Lawmaker troubled with cross-border pilot program shortcomings

By Jami Jones, Land Line managing editor | 2/20/2013

A California lawmaker believes more congressional oversight and scrutiny may be in order given the lackluster performance of FMCSA in overseeing the cross-border trucking pilot program with Mexico.

Rep. Duncan Hunter, R-CA, outlined his continued concerns over the Federal Motor Carrier Safety Administration’s cross-border pilot program in a letter to Rep. Bill Shuster, R-PA, chairman of the House Transportation and Infrastructure Committee.

Hunter acknowledges the goals of the pilot program, but points out that the results have been “less than desirable and should be cause for a more thorough review.”

The letter cites the results of a recently released report from the Department of Transportation Office of Inspector General. The report highlighted an overall lack of participation in the program. At the time the report was released there were only 17 trucks and 20 drivers participating in the program.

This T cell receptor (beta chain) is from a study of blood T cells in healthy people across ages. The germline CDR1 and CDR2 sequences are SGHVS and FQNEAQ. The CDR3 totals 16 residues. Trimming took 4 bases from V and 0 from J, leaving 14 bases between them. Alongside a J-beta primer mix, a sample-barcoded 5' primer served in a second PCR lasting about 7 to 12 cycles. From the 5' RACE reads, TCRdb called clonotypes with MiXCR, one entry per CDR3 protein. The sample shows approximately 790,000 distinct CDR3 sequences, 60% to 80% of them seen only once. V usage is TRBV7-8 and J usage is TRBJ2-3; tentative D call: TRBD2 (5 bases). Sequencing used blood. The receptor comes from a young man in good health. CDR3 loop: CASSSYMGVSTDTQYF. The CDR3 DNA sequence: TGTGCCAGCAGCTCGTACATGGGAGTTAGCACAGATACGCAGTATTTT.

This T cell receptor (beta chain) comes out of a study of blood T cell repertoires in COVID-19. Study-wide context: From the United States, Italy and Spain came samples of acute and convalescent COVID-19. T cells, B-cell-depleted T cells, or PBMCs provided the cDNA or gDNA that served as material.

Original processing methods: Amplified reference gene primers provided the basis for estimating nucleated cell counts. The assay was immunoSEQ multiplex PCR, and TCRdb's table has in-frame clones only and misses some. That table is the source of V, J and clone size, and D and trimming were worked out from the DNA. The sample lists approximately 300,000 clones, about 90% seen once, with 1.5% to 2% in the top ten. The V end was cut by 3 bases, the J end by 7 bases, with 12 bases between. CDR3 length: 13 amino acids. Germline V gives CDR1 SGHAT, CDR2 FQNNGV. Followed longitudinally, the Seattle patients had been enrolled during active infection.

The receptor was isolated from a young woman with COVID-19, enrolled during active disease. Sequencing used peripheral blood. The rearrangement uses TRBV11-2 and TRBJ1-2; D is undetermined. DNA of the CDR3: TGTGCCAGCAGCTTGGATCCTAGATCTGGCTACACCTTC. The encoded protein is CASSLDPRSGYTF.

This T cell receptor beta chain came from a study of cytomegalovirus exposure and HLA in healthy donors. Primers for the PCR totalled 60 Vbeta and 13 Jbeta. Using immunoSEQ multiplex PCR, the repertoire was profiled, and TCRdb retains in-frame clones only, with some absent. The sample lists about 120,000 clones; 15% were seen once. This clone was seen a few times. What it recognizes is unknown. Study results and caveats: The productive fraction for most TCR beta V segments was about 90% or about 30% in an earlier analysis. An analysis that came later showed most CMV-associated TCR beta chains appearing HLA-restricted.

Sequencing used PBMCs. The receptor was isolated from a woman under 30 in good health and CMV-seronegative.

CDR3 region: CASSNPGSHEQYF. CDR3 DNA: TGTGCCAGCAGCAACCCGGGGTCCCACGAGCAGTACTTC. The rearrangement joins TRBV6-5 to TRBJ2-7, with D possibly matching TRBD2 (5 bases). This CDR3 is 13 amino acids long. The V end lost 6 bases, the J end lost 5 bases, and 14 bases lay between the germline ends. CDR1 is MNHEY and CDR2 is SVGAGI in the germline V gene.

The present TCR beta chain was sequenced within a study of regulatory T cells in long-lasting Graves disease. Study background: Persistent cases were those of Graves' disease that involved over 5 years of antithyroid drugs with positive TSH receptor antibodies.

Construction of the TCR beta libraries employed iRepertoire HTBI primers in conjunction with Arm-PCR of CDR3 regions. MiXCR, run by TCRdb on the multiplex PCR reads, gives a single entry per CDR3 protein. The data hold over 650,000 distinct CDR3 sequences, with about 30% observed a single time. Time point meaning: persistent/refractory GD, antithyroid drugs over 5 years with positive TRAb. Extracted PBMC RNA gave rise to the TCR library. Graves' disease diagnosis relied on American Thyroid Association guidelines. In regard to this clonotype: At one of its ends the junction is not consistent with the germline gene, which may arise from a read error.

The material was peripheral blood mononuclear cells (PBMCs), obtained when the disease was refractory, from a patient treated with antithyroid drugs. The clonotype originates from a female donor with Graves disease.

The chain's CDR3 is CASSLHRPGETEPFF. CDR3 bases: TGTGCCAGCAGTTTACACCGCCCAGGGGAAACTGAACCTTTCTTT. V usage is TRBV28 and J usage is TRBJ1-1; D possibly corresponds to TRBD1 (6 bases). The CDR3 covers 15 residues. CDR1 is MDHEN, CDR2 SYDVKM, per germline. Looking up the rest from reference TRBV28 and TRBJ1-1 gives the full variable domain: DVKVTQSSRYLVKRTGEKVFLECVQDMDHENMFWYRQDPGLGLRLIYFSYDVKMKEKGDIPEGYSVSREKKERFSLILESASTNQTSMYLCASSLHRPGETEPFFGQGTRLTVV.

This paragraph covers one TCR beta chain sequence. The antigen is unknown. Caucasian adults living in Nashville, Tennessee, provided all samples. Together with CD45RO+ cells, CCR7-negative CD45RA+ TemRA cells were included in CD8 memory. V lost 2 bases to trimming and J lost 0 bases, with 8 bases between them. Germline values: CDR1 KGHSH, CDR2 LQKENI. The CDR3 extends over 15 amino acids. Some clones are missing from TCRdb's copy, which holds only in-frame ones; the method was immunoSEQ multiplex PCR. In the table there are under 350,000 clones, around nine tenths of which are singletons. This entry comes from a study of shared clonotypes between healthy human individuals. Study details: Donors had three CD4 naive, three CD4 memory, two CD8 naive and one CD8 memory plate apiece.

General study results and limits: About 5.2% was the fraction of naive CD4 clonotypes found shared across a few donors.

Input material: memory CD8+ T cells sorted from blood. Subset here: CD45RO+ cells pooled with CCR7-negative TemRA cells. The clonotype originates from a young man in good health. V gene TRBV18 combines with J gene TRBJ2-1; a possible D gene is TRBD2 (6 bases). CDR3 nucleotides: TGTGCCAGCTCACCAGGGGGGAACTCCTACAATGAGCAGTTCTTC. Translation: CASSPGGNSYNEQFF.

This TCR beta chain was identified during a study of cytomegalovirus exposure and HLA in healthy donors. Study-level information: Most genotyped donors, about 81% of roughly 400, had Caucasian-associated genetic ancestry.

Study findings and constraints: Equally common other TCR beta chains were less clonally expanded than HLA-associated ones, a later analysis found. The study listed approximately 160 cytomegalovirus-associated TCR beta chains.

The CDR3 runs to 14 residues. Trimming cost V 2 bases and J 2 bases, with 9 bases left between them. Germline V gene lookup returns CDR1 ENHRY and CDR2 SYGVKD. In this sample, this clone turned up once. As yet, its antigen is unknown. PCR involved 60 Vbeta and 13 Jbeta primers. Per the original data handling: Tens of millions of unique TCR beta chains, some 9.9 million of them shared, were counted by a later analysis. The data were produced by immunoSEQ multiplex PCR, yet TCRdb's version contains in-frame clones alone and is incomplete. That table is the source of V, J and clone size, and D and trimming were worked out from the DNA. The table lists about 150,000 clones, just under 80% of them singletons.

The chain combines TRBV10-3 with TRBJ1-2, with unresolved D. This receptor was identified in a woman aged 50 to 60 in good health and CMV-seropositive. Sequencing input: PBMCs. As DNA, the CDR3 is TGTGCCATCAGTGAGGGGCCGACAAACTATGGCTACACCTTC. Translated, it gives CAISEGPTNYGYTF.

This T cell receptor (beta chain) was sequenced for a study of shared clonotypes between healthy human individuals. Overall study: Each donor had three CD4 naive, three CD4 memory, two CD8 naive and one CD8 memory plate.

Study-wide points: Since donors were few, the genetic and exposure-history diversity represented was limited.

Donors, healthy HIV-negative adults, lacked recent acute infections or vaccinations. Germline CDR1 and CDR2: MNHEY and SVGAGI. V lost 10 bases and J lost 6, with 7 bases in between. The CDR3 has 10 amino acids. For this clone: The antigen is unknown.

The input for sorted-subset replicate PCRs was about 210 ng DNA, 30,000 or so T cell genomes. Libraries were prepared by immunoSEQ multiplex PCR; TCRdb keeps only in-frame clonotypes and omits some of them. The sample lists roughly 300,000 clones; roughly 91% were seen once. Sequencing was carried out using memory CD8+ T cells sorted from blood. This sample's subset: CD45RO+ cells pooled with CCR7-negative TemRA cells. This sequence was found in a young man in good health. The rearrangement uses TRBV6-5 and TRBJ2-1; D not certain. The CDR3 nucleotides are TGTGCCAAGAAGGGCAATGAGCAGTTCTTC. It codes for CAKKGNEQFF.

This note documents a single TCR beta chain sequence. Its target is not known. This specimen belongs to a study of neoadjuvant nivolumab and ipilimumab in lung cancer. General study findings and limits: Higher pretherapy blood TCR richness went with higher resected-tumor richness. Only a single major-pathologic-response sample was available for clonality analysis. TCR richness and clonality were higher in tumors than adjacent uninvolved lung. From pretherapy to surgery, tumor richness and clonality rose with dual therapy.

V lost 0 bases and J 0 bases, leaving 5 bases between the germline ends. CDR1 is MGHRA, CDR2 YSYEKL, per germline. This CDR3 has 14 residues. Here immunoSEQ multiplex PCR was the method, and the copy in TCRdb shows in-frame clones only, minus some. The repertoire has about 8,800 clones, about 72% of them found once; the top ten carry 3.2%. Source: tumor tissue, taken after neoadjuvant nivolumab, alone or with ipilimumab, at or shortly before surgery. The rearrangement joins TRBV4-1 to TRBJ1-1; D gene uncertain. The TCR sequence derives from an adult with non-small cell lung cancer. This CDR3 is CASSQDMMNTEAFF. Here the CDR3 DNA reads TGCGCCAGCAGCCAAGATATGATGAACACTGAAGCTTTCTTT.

“Not only does this small number highlight the lack of enthusiasm for the program among Mexico-based motor carriers, but likely means that the FMCSA will need to extend the program’s three-year time limit in order to obtain accurate data,” Hunter wrote. “Effectively, they will have created a long-term policy without the structure, scrutiny and oversight necessarily required for highway regulation.”

The report criticized the agency’s oversight of the cross-border program in five areas: English proficiency testing; quality assurance; drug and alcohol testing; monitoring and cabotage.

That lack of oversight, Hunter says, poses a safety risk on U.S. roads.

“Allowing any foreign-based carrier to use our roadways without adhering to our safety standards not only give them a further competitive advantage, but endangers the lives of our drivers and the families who use our highway system.”

Hunter went on to express his dissatisfaction with the use of Highway Trust Funds to pay for electronic on-board recorders installed in the Mexico-based trucks used in the program.

“At a time when nearly all federal agencies are reviewing fiscal outlays, it is surprising that the DOT deems it appropriate to take funds designated for the improvement of our nation’s roadways and spend those dollars on technology upgrades for foreign operators,” Hunter wrote.

The lack of oversight, safety and financial concerns deserve an intensive review by the pertinent congressional committees.

“I firmly believe that under your leadership our committee can and will astutely address the important issues with which we are charged to handle,” Hunter wrote in conclusion to Shuster.

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